Supported by the US government, these very large corporations then use those profits to brainwash a large portion of consumers through heavy marketing.  For those of you who think I’m exaggerating or being alarmist by using the term brainwashing, think about what advertising is: Highly scientific techniques, combined with outright lying about products, fine-tuned and repeated over and over again on as many platforms as only huge corporations can afford.  If that is not brainwashing, what is?

And ask yourselves: Why do big corporations need to brainwash us? Because the less healthy a food product is, the more big business needs to convince us that we actually want it. When was the last time you saw a commercial encouraging you to buy broccoli, or that you really need to put whole grain rice on your “must buy” list?  The answer probably is: NEVER!

Advertising (aka: BRAINWASHING) has an impact and increases profits, or else, why bother doing it?

Sugar Sugar Everywhere

You would expect sugar to be in soft drinks, desserts, and candies, but it also hides in the most unexpected places. A single serving of fruity yogurt typically has about six teaspoons of sugar: That’s more sugar than there is in a cup of chocolate pudding.

Do you really think that manufacturers would be bombarding yogurt with that much sugar if it were not subsidized and therefore dirt cheap?  Manufacturers pack yogurt full of sweetness so that consumers will crave it more, and NOT to make yogurt healthier.

Would the Sky Fall?

Try to imagine if all those whacked out sugar subsidies were instead put towards producing healthier foods, and making them affordable for EVERYONE. Even if every single person on the planet suddenly stopped eating highly processed foods, would big business, and all their profits disappear overnight, and would the world’s economies collapse? HARDLY!

Sure, some companies might go bankrupt, and it would be their just desserts for shoveling so much crap into our bodies.  The reality is, WE THE CONSUMER own our money, we decide where it goes, and it does not legally and naturally belong to the biggest corporations. If we all boycotted highly processed foods, new companies would crop up to feed the growing healthy demands of consumers.  Survival of the fittest at its best!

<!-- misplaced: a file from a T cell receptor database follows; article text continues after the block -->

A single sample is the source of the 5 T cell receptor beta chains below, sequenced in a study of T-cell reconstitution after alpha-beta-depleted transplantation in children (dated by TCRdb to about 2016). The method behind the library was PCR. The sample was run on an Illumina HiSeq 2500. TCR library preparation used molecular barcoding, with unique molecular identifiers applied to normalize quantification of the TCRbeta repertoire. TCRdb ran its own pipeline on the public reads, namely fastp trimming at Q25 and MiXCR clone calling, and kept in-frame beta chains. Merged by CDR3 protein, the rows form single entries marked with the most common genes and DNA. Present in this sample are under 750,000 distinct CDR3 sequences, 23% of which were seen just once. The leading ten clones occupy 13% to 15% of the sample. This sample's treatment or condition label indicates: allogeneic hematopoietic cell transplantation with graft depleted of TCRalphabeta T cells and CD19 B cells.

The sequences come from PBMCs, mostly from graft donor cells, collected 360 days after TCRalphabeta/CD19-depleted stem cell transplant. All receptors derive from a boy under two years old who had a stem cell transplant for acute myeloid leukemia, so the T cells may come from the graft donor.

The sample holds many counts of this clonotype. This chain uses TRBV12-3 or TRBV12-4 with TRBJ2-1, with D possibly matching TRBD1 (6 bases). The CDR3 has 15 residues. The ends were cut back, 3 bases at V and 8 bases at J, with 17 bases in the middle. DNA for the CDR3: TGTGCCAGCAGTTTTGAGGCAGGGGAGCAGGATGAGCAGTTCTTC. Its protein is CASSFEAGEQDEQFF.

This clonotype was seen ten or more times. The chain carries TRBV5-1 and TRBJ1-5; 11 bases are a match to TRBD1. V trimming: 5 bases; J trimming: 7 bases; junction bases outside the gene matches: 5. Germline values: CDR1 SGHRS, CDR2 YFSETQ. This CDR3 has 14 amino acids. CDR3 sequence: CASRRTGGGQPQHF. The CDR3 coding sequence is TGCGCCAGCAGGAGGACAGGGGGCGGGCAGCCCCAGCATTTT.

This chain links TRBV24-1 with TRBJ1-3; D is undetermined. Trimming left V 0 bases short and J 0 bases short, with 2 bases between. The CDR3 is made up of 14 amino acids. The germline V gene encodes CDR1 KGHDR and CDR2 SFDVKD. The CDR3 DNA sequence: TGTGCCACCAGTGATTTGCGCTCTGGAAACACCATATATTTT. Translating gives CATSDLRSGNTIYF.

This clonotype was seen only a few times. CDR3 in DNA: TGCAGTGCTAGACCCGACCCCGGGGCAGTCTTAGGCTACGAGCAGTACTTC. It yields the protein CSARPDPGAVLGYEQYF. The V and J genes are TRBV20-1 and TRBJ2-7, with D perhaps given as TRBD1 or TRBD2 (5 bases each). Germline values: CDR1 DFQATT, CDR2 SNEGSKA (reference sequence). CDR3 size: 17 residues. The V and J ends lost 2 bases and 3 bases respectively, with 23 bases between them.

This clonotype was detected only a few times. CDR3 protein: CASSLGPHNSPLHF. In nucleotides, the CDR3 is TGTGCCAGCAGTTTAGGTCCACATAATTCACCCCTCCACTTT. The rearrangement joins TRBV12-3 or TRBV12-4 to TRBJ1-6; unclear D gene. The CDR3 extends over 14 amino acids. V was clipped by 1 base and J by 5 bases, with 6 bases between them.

Healthy Variety Needed

For a long time now, we have known that for many things, variety is better:  The wider variety of foods we eat, generally speaking, the healthier we are.  The wider variety of crops farmers grow, the healthier the soil becomes.  The wider variety of companies there are, creating healthy competition, the healthier the economy becomes.  Do you see a trend here?

The ass-backwards subsidizing of unhealthy ingredients like sugar is creating a mono-culture mindset, and near monopoly of our food production. This alone is doing more damage to our economies, our health, and even our farmlands, than we will ever fully realize over the next few decades.

With increasing lobbying power residing in fewer processed food corporations, consumers have to be much more careful of what they buy.  I’m not suggesting that people cut sugar out of their diets entirely:  I have a sweet tooth, and understand how difficult that is.

Just be aware of the hidden sources of sugar, and how companies often succeed in brainwashing us into thinking their products are healthy, when they are clearly unhealthy. We have to protect ourselves, and realize now more than ever: The less processed foods we eat, the better it is for everyone, on so many levels.

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Need a Hug?

Good Friends:  Frank and Pat

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The son of a good friend, had a best friend, perhaps his only real good friend, move away.  Since then, this grade four boy has had trouble making friends, which got me to thinking about how I overcame the bullying I experienced as a child, and wound up in college with a solid core of very good friends, who were never ashamed to hug each other in public.

When it comes to friendship, it’s not how many friends we have, but, how friendly WE are.  Especially in the face of people who are being mean to us, or just being grumpy, it can be hard to be friendly.  Instead of getting angry at these people, when someone is mean to you, sincerely ask them “Does someone need a hug?”

And if they say, “Yes, I’d like a hug”, then, give them a friendly hug and say “I hope you feel better!”

I know, this sounds weird, especially since too many guys think it’s strange to hug other guys. But, if you try this trick consistently with people who are being mean to you, or who are just acting grumpy around you, even if they turn down the hug, I promise you, some people, the ones that matter, will turn into friends.

If hugging is REALLY not your thing, or you think you might get punched for offering a hug, simply look at the person who is being less than nice to you, and ask them, “Are you okay?”, and be prepared to listen to their answer.  Hear them out, don’t offer solutions, just let them vent, and say, “Wow, that really sucks!” or, “I’m sorry that happened to you!” when they finish telling you about their problems.

However, be prepared:  Huggers are often treated as strange, at first.  But when my hugging strategy is applied often enough, one day you will realize that you not only have good friends, but also those friends have turned into a group of public huggers!  JOY!

No matter how hard it is being a good person, be like a flowing river that wears down and polishes the rocks. Smoothing over peoples rough and angry edges is a SLOW process, but gentle flowing water eventually wins out.

Posted in Bullying, Living with a disability, Miscellaneous | 3 Comments

Sunshine Sheila

Lilly_of_the_ValleyCreative people, in order to reach their full potential, need many elements in order to succeed.  This post is about one of those elements outside of my family, who just keeps on sharing her warmth.